Cardiometabolic Information

Cardiometabolic Medicine


What is Cardiometabolic Medicine?

Cardiometabolic medicine is an integrated approach to chronic disease prevention and treatment. Recent advances in our understanding of these diseases, as well as breakthroughs in pharmacologic therapies, have enabled us to more comprehensively treat obesity, diabetes, high blood pressure, lipid disorders, and certain liver and kidney conditions. Rather than treating each disease process as a separate and isolated condition, the cardiometabolic medicine perspective sees many of these conditions as interrelated and attempts to address the core underlying disease processes.



What does a cardiometabolic visit look like?  And what if I don’t have all of these conditions?

Visits are like a typical doctor appointment, but will be focused on your and your physician’s areas of concern. For some patients, that will mean a focus on options for weight loss. For others, it may be testing to see why your heart disease developed early, and whether family members should be tested for certain conditions. Patients who have heart and kidney diseases may be looking for treatment options to help protect the heart and kidneys as much as possible. We will focus the visit on you and your physician’s priorities.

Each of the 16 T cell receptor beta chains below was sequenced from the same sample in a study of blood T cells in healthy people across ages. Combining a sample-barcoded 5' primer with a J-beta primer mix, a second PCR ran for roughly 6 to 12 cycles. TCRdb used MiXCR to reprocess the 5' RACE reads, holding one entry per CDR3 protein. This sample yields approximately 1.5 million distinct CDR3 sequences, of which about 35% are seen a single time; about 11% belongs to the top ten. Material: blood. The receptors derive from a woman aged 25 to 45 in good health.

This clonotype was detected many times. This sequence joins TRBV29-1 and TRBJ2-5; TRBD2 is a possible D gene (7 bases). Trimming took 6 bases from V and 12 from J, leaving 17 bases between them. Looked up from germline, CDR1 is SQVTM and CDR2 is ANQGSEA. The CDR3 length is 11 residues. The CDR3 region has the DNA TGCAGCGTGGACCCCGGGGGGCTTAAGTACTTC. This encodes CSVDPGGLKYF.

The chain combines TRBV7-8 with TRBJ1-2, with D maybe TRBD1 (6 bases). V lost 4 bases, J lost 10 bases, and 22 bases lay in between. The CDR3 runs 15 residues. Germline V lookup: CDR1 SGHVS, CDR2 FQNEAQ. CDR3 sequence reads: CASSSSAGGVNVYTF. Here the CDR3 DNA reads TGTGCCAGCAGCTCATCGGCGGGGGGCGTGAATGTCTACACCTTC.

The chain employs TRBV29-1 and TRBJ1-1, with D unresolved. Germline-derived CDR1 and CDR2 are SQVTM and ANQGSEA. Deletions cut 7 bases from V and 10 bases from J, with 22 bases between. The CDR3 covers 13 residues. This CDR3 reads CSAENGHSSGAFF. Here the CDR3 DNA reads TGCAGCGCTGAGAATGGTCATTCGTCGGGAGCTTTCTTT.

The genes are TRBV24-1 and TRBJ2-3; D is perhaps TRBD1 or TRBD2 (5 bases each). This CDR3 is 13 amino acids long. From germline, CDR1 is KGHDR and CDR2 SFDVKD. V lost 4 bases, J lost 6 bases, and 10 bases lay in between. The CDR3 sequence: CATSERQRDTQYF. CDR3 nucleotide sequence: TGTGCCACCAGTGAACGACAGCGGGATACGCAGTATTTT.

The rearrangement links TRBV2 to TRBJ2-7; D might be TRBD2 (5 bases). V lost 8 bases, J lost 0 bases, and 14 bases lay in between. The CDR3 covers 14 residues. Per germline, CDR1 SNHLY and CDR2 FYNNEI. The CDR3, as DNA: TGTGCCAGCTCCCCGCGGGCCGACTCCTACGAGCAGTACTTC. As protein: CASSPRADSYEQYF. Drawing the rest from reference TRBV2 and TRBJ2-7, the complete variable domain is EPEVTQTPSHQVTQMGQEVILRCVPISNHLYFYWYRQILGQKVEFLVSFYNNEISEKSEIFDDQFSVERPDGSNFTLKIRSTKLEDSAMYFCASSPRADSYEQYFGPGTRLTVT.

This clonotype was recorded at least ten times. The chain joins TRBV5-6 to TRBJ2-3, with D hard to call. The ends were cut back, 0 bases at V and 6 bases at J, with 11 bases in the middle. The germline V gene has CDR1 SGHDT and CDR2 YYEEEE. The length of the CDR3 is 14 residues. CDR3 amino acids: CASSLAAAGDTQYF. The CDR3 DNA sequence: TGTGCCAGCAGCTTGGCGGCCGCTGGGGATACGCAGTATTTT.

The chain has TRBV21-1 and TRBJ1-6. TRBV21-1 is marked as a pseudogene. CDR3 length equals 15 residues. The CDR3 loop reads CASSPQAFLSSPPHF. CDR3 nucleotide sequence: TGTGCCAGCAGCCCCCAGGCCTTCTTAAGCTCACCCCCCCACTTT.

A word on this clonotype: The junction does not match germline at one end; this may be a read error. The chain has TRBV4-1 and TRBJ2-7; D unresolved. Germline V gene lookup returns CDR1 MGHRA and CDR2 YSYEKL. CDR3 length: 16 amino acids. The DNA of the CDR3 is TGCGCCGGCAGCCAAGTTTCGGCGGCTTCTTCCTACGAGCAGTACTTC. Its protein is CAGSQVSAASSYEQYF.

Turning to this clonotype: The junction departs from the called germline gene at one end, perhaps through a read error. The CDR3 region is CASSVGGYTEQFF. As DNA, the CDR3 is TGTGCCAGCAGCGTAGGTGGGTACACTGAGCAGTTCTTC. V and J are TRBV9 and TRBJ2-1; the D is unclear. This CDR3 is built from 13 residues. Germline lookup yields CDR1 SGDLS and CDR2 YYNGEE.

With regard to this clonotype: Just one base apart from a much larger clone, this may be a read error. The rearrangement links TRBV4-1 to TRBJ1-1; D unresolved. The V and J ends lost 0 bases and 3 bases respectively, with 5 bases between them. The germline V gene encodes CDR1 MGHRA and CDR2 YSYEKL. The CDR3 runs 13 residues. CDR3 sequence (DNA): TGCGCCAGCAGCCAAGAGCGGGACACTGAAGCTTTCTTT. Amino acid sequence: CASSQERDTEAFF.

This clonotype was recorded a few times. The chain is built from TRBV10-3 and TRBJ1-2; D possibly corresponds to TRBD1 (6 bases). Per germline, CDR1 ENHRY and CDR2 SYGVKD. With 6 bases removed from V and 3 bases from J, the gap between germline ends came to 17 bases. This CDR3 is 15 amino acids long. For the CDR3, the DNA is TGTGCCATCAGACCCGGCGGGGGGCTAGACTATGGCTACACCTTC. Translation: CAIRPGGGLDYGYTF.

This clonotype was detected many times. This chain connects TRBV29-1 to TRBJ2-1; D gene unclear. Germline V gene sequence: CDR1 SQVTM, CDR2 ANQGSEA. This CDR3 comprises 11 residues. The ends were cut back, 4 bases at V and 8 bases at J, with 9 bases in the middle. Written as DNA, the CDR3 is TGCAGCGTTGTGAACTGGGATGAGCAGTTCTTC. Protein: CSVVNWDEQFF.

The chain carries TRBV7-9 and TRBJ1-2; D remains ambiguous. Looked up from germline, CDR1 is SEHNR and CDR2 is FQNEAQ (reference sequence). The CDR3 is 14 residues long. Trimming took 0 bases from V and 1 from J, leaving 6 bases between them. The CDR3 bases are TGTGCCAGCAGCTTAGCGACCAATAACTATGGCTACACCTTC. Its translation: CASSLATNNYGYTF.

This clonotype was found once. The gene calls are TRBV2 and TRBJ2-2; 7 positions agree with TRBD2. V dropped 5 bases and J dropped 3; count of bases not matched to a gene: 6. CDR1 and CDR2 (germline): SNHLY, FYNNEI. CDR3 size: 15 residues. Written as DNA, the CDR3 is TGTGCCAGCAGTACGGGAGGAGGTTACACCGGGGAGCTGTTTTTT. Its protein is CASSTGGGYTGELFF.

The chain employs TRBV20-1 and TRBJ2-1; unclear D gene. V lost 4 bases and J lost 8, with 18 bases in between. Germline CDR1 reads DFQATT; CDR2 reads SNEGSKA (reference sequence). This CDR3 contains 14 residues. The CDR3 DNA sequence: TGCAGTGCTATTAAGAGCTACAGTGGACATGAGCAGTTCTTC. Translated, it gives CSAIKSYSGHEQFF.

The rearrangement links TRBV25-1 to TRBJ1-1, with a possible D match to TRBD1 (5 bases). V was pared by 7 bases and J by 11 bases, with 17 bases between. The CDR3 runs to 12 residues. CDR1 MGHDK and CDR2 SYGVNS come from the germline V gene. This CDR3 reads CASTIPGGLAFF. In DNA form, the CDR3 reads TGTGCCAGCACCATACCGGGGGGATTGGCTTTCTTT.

Is this a replacement for my endocrinologist or primary care physician?

No — we work in concert with your primary care physician, endocrinologist, cardiologist, nephrologist and others to review your history and consider treatment options that you may be interested in exploring. We do not replace any of these critical team-members.
Reference for image:
Reiter-Brennan C, Cainzos-Achirica M, Soroosh G, et al. Cardiometabolic medicine – the US perspective on a new subspecialty. Cardiovascular Endocrinology & Metabolism. 2020 Sep;9(3):70-80. DOI: 10.1097/xce.0000000000000224.


Does the AHA recommend a Mediterranean-style diet?

Yes. A Mediterranean-style diet can help you achieve the American Heart Association’s recommendations for a healthy dietary pattern that:

  • emphasizes vegetables, fruits, whole grains, beans and legumes;
  • includes low-fat or fat-free dairy products, fish, poultry, non-tropical vegetable oils and nuts; and
  • limits added sugars, sugary beverages, sodium, highly processed foods, refined carbohydrates, saturated fats, and fatty or processed meats.

This style of eating can play a big role in preventing heart disease and stroke and reducing risk factors such as obesity, diabetes, high cholesterol and high blood pressure. There is some evidence that a Mediterranean diet rich in virgin olive oil may help the body remove excess cholesterol from arteries and keep blood vessels open.

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